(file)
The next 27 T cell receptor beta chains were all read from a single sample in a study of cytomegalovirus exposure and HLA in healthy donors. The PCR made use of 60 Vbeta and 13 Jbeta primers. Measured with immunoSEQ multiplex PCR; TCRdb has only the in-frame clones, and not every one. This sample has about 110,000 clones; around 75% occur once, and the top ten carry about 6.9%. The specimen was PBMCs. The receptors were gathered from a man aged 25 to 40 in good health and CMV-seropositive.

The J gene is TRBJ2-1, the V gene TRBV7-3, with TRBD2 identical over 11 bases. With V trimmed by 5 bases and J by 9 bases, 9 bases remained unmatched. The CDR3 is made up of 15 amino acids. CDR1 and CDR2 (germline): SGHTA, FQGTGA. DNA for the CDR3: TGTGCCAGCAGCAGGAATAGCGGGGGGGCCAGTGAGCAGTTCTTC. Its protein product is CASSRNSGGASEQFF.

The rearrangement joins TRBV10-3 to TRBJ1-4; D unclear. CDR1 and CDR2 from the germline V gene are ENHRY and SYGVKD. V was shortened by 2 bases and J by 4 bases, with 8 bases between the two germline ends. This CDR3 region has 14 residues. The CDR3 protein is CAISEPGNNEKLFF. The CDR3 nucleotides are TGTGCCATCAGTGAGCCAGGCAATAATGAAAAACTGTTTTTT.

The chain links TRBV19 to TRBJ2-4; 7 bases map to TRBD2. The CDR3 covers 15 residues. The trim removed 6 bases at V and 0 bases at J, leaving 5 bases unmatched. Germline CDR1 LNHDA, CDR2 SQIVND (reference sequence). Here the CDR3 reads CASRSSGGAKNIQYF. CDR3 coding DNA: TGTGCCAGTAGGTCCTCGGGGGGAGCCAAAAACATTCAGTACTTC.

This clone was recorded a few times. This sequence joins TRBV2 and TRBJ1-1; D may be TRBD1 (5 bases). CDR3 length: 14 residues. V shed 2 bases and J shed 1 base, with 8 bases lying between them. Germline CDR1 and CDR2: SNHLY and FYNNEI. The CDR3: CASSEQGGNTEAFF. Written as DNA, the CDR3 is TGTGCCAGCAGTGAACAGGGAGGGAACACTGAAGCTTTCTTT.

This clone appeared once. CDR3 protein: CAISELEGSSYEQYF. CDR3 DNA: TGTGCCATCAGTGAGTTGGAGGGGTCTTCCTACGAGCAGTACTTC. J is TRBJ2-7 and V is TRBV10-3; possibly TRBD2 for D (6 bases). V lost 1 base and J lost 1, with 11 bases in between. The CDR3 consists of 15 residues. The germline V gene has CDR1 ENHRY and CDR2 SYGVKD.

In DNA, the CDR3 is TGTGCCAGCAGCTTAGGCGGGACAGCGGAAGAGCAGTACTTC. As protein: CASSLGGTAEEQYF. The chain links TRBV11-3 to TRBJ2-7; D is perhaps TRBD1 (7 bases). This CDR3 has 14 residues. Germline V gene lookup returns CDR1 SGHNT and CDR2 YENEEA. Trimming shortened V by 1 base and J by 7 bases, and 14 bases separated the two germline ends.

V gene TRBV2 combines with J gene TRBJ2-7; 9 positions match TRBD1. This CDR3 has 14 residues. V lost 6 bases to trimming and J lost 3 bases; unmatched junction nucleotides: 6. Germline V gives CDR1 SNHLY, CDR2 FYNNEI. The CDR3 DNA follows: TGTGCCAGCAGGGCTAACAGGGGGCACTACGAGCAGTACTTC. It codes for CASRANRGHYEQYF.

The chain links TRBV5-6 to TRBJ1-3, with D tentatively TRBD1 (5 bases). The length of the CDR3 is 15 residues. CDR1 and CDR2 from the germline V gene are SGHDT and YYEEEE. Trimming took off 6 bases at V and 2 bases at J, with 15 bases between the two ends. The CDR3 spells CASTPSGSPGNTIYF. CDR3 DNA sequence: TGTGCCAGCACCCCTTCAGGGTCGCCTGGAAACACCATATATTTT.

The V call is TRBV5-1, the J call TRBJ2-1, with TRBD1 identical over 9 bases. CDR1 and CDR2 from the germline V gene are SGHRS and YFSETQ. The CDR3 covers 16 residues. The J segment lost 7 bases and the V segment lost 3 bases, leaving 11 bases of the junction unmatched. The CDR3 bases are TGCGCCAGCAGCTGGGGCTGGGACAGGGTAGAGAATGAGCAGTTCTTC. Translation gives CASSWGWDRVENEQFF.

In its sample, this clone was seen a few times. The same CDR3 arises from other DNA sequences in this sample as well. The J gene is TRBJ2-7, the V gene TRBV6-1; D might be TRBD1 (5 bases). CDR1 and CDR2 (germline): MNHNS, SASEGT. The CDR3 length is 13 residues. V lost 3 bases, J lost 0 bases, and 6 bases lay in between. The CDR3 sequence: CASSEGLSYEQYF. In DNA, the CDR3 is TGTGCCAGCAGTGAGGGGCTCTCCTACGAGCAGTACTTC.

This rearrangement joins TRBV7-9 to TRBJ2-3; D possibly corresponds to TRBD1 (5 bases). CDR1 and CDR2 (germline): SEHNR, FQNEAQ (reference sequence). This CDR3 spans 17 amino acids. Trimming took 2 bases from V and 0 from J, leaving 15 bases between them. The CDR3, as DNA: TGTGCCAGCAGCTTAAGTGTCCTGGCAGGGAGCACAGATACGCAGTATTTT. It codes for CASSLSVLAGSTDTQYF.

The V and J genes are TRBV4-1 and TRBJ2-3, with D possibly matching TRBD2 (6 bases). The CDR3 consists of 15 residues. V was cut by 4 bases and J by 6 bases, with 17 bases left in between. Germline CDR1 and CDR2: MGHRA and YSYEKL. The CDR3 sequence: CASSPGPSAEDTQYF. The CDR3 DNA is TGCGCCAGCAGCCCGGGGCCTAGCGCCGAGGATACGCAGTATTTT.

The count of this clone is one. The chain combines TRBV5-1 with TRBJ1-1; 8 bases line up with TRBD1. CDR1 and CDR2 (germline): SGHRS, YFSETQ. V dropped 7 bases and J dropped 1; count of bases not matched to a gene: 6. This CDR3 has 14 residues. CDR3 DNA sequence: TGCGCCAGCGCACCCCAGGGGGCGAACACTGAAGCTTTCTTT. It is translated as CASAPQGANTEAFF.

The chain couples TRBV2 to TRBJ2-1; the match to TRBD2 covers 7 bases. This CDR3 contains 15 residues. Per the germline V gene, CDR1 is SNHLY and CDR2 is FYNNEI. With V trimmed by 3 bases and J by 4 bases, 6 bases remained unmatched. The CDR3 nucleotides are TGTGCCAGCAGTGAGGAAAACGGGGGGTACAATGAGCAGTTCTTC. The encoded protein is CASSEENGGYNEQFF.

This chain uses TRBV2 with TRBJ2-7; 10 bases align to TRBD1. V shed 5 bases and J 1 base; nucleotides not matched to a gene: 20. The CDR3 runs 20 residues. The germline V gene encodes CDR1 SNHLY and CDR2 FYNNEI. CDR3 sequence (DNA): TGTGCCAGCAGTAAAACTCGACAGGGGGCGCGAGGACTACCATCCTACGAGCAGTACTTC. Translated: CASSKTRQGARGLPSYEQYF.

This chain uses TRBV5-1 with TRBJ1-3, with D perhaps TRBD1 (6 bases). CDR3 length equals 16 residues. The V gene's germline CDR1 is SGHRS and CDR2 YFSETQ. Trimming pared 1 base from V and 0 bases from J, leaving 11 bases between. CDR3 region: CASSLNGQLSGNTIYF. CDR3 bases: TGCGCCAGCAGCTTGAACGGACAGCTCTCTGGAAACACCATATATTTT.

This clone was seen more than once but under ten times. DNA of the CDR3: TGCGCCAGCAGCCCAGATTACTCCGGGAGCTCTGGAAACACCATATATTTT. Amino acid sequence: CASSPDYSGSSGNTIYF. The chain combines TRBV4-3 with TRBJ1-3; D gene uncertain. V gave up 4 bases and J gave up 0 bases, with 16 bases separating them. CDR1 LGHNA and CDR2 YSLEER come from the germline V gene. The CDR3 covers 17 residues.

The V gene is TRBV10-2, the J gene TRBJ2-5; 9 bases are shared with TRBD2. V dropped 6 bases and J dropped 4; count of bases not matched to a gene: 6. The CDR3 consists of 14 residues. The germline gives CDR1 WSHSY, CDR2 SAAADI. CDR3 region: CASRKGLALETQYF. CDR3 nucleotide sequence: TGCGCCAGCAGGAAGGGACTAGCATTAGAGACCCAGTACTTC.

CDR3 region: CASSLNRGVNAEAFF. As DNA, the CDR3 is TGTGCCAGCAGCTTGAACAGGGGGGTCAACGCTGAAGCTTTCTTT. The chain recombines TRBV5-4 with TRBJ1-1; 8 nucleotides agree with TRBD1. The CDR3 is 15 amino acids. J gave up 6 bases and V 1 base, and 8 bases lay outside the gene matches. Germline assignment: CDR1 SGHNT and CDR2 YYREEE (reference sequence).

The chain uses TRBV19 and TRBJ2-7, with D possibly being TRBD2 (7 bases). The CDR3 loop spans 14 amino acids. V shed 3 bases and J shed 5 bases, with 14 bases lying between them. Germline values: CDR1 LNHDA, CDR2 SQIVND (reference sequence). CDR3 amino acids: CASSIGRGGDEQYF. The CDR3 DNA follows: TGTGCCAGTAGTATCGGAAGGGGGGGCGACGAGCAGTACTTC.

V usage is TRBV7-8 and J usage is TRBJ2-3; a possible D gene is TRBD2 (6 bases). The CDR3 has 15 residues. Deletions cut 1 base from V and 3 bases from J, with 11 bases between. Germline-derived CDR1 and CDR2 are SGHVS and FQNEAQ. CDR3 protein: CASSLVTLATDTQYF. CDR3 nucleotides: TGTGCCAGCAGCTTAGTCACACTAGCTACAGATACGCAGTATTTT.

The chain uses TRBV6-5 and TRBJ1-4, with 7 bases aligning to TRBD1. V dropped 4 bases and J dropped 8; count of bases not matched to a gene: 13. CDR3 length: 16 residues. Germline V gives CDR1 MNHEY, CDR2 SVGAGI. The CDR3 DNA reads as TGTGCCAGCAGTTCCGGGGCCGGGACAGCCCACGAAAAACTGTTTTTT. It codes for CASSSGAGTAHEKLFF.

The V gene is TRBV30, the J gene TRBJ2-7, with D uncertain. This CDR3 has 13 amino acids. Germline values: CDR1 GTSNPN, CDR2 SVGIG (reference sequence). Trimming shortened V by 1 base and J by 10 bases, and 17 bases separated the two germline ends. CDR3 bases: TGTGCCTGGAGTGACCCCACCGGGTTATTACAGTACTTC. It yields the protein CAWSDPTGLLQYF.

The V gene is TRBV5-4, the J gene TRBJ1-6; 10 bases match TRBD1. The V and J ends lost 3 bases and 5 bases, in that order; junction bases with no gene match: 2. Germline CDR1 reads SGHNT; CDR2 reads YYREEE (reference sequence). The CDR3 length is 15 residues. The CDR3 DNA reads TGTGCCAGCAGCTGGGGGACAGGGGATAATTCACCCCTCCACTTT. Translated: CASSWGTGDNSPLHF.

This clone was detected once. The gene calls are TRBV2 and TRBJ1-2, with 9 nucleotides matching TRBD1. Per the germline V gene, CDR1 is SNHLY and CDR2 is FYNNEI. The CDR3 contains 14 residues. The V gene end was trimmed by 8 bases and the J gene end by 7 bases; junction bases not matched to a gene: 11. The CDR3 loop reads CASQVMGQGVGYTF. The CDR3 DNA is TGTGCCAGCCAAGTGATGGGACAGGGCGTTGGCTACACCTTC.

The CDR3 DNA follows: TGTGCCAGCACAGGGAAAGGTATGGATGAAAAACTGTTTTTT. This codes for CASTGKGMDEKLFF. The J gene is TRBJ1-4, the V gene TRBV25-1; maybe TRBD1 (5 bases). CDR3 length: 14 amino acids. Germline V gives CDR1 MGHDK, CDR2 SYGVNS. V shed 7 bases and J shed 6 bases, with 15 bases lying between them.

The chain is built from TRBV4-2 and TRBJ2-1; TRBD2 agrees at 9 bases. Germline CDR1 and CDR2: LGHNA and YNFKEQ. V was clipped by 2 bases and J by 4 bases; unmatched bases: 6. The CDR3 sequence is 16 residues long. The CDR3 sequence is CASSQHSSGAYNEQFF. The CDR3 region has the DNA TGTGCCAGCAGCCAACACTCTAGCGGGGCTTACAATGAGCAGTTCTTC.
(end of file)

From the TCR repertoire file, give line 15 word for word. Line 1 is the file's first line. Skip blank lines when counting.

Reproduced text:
The chain couples TRBV2 to TRBJ2-1; the match to TRBD2 covers 7 bases. This CDR3 contains 15 residues. Per the germline V gene, CDR1 is SNHLY and CDR2 is FYNNEI. With V trimmed by 3 bases and J by 4 bases, 6 bases remained unmatched. The CDR3 nucleotides are TGTGCCAGCAGTGAGGAAAACGGGGGGTACAATGAGCAGTTCTTC. The encoded protein is CASSEENGGYNEQFF.